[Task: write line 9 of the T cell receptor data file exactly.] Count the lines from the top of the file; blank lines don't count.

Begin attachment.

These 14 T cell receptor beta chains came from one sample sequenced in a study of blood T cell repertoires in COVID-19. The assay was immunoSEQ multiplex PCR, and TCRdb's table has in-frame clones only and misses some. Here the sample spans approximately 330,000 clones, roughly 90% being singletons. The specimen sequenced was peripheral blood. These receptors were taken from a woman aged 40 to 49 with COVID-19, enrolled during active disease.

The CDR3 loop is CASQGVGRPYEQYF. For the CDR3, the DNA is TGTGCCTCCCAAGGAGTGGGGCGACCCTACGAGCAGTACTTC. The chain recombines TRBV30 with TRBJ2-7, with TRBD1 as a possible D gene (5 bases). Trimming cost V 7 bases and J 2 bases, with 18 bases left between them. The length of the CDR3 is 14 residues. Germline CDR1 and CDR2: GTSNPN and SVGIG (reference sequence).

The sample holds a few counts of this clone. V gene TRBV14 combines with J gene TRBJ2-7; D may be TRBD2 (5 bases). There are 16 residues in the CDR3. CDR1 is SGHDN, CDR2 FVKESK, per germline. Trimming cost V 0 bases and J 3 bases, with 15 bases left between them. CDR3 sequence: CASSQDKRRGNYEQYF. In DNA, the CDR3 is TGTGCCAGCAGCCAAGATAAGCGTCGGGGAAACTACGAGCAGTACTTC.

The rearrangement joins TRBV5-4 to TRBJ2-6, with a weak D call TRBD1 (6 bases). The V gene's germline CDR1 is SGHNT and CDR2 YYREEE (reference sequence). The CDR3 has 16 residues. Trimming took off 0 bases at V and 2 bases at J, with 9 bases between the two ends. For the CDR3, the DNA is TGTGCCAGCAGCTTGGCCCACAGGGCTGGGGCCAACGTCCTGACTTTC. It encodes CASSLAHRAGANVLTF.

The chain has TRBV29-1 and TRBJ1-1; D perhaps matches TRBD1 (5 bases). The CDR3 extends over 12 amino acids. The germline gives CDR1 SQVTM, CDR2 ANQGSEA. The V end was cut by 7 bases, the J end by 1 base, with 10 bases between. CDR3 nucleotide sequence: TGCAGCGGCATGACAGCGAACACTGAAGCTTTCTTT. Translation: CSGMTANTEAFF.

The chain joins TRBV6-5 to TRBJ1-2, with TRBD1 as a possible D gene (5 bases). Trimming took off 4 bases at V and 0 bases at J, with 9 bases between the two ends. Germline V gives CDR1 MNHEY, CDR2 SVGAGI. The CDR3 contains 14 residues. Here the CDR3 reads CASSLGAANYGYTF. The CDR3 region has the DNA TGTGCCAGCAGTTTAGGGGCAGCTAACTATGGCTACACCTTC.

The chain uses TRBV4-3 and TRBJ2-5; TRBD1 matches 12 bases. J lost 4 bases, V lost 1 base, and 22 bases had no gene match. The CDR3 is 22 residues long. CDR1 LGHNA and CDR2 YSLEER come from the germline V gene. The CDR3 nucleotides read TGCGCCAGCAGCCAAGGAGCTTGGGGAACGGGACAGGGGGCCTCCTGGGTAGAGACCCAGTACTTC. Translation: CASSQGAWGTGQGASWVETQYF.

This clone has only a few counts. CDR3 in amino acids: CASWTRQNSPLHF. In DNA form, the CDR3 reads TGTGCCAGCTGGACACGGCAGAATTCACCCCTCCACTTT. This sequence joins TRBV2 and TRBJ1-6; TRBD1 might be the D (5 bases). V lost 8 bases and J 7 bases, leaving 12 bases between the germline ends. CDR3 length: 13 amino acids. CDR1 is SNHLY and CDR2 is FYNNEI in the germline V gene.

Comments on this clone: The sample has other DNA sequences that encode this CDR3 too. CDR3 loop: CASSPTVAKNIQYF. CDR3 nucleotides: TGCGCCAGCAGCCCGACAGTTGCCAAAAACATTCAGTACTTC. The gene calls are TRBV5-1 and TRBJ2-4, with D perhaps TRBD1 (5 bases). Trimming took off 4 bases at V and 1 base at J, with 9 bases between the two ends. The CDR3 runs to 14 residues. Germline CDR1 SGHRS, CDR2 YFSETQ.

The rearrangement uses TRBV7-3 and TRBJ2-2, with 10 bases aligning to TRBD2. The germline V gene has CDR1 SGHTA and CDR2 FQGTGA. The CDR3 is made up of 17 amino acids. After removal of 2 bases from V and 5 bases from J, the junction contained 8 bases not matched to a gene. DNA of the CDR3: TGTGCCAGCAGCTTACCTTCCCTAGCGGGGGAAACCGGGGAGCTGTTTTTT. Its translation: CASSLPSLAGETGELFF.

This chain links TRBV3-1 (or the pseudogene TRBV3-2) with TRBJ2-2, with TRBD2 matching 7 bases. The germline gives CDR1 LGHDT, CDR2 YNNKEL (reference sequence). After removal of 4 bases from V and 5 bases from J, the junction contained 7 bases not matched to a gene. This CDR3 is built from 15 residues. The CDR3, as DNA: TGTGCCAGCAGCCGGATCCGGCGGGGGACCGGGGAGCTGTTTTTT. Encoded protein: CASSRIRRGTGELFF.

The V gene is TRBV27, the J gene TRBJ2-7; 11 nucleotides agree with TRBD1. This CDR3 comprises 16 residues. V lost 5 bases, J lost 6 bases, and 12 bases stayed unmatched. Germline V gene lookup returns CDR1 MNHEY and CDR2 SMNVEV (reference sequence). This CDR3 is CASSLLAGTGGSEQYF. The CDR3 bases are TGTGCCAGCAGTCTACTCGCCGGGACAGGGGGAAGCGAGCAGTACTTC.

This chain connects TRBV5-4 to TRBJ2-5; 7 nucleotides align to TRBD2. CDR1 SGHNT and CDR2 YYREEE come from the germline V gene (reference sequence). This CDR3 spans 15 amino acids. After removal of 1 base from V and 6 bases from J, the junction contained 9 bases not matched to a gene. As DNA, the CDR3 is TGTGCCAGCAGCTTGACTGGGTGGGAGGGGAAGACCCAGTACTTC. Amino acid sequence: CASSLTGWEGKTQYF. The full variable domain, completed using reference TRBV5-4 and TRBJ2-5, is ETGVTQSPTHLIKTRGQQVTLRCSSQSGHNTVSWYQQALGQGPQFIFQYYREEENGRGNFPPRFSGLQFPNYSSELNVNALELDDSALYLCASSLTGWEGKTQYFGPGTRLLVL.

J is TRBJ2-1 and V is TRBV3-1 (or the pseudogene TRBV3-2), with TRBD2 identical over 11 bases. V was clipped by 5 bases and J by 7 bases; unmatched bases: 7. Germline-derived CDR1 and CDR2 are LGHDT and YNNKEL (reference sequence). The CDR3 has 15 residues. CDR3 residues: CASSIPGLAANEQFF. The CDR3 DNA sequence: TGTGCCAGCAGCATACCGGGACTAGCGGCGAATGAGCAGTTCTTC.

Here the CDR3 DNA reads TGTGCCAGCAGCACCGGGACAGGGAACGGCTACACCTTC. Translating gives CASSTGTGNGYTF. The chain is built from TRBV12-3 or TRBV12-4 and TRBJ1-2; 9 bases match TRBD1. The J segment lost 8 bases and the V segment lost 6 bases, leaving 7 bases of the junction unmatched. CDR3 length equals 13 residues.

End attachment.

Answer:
Comments on this clone: The sample has other DNA sequences that encode this CDR3 too. CDR3 loop: CASSPTVAKNIQYF. CDR3 nucleotides: TGCGCCAGCAGCCCGACAGTTGCCAAAAACATTCAGTACTTC. The gene calls are TRBV5-1 and TRBJ2-4, with D perhaps TRBD1 (5 bases). Trimming took off 4 bases at V and 1 base at J, with 9 bases between the two ends. The CDR3 runs to 14 residues. Germline CDR1 SGHRS, CDR2 YFSETQ.